Tuesday, October 14, 2003

Iain Murray (Blogger in Chief at The edge of England's sword) takes up the question of why the number of people turning out to vote in Britain has declined so precipitously over the last decade or so. I agree, partly, that as govt has withdrawn from the commanding heights of the economy so too do people have less of a reason to worry about who is in control but I suspect that the major reason may be that for most of the 1960s and 1970s, British politics was very finely balanced between Labour and Tory and this, combined with the very different policies the parties were offering at the time, created a huge incentive for voters to turn out for elections. I also suspect that in this post-modern era, the idea of identifying with parties or even with politicians no longer holds much water. People who feel strongly about issues are far more likely to take to the streets, join movements (or set up blogs). It's not that people no longer have an incentive to vote (because govt no longer pays their wages), but rather that most people have realised the limitations of traditional party politics or, at least, they think they have.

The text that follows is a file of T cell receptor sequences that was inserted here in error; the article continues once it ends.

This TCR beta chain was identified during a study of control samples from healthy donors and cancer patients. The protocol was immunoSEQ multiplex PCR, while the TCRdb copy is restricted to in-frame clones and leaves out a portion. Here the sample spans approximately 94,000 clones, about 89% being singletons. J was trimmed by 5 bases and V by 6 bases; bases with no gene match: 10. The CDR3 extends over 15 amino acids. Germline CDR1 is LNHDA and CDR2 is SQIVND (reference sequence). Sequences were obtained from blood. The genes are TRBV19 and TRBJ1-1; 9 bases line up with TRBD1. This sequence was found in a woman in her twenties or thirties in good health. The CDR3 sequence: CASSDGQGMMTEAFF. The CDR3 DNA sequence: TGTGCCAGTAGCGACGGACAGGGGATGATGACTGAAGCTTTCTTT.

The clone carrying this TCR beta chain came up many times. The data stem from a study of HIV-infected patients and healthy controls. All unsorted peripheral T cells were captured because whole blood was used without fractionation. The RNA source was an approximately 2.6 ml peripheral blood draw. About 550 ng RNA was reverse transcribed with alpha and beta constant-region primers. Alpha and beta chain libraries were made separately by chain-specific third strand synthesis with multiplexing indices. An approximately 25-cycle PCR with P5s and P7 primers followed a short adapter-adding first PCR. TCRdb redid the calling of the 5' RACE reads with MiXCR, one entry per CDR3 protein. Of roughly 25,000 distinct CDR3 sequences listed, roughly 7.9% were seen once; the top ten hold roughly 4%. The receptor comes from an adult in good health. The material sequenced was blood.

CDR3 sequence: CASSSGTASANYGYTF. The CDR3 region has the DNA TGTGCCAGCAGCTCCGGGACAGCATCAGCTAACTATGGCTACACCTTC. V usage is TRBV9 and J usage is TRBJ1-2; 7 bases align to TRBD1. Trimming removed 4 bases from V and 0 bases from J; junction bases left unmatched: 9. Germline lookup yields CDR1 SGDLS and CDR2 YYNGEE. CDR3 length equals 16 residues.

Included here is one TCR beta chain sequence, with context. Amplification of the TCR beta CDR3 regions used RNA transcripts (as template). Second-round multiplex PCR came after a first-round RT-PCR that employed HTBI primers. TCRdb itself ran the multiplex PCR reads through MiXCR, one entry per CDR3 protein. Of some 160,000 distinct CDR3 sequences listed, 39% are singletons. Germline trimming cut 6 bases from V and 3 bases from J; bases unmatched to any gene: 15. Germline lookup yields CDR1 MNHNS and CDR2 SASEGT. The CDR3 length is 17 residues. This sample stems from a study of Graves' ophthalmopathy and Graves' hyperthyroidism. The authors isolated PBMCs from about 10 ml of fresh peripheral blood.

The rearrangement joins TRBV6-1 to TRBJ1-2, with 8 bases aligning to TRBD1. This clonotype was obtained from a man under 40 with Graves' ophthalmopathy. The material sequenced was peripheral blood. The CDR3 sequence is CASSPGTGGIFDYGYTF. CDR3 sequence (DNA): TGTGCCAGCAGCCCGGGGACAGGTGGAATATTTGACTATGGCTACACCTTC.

I'm gonna think about this a bit more, it's an interesting question..


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